President Biden's Infrastructure Bill May Be Designed to Strengthen Organized Labor
President Biden is in the process of proposing his second multi-trillion bill, on infrastructure, with a third multi-trillion bill to follow thereafter. Unlike President Obama's infrastructure bills, however the infrastructure bill produced in April, called the American Jobs Plan, would require employers benefitting from an infusion of infrastructure funds to pay prevailing wages and stay neutral in union organizing efforts.
The proposal can be as far reaching as the PRO Act since as many as one in every four workers is associated with a federal contractor. The legality of a union neutrality clause might be legally attacked in court on the grounds that it is pre-empted by the National Labor Relations Act, but the President's decision to fire a Trump-appointed NLRB General Counsel in the first 23 minutes of holding office, shows his intent to carry out his campaign promises of being the most pro-union American President in history, regardless of potential legal risks. In contrast, President Obama's infrastructure bills did not include the addition of policies aimed at increasing union membership. The President may have a greater opportunity of moving forward in his pro-union agenda in the infrastructure bill, because the Administration may need only a majority vote instead of the 60-vote margin required under the Senate's filibuster rules. The strongest opposition to the Biden infrastructure bill may come from the 33% increase in corporate income taxes (21% to 28%) he proposes to pay for it, while some progressive Democrats demand that it does not spend nearly enough. Senate GOP Leader Mitch McConnell calls Biden's plan a "Trojan horse" for tax hikes and liberal social policy changes having nothing to do with infrastructure. There are further complications because a number of progressive Democrats in the Northeast will not support the bill without ending the cap imposed on state and local tax deductions, a change which would onlybenefit the very rich. Some also argue that these multi-trillion dollar federal programs will add more heat to a hot economy, resulting in inflation and other adverse consequences, a position held by President Obama's Economic Advisor, Lawrence Summers.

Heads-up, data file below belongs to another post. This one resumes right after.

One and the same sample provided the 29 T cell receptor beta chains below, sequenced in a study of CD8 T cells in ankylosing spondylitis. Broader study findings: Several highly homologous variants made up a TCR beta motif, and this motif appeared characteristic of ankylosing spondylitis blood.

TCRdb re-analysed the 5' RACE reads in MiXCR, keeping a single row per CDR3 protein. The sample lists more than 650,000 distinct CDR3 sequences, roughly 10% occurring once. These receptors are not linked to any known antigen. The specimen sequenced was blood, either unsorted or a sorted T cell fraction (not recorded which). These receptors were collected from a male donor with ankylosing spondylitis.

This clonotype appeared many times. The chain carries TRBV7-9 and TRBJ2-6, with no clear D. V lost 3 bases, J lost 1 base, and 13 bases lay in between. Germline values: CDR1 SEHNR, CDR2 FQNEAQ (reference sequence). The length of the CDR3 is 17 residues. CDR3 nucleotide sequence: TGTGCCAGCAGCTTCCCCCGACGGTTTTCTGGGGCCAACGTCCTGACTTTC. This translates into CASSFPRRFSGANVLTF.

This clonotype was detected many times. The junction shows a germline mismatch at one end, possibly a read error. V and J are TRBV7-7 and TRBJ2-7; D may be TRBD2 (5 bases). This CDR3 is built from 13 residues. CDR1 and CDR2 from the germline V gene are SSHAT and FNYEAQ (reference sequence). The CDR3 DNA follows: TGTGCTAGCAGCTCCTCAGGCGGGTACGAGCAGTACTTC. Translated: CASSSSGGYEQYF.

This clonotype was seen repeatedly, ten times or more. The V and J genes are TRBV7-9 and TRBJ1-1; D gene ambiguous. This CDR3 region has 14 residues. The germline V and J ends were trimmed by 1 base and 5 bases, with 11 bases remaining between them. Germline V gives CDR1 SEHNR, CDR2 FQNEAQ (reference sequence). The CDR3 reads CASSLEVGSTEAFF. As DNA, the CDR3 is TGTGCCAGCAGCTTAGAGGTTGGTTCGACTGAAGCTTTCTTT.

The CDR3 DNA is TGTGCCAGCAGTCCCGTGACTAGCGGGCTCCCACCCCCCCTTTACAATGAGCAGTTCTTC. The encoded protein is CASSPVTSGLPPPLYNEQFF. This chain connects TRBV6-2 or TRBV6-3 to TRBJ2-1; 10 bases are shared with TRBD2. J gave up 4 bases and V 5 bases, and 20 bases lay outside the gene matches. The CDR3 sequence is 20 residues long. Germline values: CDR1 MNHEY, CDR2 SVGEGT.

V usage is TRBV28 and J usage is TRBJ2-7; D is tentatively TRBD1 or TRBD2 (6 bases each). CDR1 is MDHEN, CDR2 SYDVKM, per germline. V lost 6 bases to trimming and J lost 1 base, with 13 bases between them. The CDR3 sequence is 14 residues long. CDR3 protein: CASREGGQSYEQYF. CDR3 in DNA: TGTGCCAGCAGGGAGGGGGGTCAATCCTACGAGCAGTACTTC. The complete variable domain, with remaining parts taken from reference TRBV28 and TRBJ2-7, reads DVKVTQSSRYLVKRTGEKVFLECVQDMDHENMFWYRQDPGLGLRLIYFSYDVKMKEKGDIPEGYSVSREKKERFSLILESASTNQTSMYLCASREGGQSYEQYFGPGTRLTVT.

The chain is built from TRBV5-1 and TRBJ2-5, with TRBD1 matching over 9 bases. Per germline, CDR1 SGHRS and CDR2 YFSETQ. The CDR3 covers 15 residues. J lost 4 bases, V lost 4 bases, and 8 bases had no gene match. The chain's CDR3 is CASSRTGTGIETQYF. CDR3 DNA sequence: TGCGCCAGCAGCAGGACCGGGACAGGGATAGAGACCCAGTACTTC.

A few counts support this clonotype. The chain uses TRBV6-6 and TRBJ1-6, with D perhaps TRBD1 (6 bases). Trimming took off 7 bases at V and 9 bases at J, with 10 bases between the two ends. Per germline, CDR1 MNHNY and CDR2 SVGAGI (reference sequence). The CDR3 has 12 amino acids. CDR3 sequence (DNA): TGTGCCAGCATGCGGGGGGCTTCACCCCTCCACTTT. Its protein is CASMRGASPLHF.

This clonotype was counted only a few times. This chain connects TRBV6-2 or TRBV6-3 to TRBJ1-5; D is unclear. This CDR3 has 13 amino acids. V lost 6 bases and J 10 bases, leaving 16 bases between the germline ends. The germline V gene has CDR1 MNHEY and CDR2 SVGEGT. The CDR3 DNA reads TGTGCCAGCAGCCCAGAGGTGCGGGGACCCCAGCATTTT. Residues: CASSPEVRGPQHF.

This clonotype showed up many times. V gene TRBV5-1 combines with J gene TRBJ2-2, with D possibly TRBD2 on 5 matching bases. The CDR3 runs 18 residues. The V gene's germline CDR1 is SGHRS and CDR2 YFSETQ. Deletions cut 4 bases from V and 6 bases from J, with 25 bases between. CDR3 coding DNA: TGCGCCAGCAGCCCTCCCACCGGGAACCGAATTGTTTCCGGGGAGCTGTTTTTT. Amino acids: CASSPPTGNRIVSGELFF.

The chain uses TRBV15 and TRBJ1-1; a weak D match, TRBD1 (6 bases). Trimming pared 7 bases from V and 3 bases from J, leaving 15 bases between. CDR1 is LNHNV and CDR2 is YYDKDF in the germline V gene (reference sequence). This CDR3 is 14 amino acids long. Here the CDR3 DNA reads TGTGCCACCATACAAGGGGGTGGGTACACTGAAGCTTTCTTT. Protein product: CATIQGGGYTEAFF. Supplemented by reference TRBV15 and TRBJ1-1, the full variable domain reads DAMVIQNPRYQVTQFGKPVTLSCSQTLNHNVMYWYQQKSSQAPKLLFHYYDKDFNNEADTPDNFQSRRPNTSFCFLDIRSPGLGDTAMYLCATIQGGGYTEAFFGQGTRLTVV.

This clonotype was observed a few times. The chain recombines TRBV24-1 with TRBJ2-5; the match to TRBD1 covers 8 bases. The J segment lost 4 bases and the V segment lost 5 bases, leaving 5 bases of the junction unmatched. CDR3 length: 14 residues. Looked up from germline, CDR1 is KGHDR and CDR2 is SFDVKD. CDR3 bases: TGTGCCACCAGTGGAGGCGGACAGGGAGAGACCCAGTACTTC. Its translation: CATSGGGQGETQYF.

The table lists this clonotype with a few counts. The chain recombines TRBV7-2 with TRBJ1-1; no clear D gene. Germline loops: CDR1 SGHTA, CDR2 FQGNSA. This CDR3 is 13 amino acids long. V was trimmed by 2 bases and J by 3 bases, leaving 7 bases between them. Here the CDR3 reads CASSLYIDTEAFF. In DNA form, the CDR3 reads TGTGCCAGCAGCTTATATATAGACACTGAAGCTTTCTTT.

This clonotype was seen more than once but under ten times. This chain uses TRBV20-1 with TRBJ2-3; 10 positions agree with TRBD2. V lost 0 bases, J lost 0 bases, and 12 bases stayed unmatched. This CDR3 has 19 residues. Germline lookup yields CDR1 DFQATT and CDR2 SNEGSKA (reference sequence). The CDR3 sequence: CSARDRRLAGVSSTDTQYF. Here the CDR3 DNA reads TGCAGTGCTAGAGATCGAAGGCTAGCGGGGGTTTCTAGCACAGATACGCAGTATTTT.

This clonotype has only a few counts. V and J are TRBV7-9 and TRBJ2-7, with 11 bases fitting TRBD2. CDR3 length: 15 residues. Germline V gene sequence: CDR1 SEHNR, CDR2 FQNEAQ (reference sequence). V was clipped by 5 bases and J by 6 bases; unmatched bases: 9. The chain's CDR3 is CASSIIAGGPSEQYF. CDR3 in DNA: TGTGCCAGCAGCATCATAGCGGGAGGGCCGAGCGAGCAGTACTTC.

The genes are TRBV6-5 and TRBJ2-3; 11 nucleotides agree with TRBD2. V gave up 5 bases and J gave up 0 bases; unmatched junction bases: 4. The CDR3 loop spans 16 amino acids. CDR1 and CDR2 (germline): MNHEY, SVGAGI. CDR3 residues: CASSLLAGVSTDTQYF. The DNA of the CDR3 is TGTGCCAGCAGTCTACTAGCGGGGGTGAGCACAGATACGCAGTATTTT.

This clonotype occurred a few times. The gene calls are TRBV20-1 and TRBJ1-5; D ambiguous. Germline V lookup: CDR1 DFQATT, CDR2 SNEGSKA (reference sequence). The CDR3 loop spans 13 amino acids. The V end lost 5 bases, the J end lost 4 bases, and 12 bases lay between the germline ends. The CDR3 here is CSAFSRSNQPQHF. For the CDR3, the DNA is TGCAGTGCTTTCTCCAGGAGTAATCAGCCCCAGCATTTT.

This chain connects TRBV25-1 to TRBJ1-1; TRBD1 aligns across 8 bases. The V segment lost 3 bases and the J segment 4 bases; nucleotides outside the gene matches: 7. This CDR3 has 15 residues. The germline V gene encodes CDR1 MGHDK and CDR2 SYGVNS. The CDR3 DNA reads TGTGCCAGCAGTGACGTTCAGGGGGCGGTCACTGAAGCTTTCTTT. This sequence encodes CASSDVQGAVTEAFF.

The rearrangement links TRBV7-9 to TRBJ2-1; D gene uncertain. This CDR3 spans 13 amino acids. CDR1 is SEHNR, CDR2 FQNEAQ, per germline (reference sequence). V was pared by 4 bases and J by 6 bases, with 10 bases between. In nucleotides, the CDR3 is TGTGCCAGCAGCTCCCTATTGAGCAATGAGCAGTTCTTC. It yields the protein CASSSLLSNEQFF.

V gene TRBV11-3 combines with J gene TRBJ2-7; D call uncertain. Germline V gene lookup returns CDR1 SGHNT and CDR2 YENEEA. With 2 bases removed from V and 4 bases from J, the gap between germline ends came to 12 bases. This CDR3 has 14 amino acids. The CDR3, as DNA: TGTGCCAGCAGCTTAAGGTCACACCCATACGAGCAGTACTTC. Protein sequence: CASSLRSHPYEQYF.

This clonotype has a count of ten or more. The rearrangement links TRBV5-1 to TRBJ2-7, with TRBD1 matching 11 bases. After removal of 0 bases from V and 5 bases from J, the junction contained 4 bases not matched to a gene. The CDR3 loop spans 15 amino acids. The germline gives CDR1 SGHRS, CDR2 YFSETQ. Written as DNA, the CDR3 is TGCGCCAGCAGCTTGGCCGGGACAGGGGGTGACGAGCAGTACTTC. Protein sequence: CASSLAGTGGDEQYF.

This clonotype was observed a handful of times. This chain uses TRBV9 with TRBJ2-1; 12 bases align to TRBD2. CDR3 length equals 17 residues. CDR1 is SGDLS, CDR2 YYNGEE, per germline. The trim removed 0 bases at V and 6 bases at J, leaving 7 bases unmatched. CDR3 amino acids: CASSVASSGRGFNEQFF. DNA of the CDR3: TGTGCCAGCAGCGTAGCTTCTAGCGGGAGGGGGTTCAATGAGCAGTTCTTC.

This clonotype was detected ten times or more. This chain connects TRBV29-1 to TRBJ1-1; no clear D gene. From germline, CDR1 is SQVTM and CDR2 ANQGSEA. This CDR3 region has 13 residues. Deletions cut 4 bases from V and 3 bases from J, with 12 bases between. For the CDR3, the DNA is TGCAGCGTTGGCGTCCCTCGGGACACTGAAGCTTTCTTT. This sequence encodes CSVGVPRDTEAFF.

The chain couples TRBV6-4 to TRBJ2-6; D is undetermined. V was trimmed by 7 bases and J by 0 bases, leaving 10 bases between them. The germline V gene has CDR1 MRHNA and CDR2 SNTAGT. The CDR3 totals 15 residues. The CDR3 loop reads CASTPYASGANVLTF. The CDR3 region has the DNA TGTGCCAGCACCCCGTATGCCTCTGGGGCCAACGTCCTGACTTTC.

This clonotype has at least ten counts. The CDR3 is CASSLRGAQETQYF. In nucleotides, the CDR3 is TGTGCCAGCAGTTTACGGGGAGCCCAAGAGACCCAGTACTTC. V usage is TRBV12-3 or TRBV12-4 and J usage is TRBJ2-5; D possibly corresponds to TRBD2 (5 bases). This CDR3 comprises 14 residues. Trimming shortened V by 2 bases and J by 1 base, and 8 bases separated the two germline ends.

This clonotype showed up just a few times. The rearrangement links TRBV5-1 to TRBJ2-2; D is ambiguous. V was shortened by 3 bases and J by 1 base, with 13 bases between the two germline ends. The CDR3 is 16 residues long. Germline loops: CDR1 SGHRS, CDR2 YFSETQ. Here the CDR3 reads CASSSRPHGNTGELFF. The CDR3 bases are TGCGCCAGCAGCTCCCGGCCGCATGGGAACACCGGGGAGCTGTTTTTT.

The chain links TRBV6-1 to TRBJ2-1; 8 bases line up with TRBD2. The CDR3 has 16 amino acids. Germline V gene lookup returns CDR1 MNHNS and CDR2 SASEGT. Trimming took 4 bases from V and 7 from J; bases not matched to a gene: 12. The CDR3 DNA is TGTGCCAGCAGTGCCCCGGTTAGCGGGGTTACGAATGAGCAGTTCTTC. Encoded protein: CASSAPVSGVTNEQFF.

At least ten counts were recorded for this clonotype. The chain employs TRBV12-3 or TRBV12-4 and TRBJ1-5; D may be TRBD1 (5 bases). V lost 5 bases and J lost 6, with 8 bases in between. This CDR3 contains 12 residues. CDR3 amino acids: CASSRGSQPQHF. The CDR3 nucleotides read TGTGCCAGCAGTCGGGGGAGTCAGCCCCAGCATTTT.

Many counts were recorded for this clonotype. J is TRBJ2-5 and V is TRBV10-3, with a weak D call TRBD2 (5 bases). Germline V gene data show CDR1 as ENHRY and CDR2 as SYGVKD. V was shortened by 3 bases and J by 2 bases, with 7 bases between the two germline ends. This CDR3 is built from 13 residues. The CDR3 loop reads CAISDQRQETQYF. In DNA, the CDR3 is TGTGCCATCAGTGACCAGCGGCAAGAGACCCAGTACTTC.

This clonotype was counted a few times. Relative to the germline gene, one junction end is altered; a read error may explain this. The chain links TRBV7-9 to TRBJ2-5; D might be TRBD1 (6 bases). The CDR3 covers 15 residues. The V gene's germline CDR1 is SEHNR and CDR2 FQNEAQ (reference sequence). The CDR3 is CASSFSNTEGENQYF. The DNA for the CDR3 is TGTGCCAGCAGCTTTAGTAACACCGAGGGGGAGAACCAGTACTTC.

This is part of our May 2021 Newsletter.
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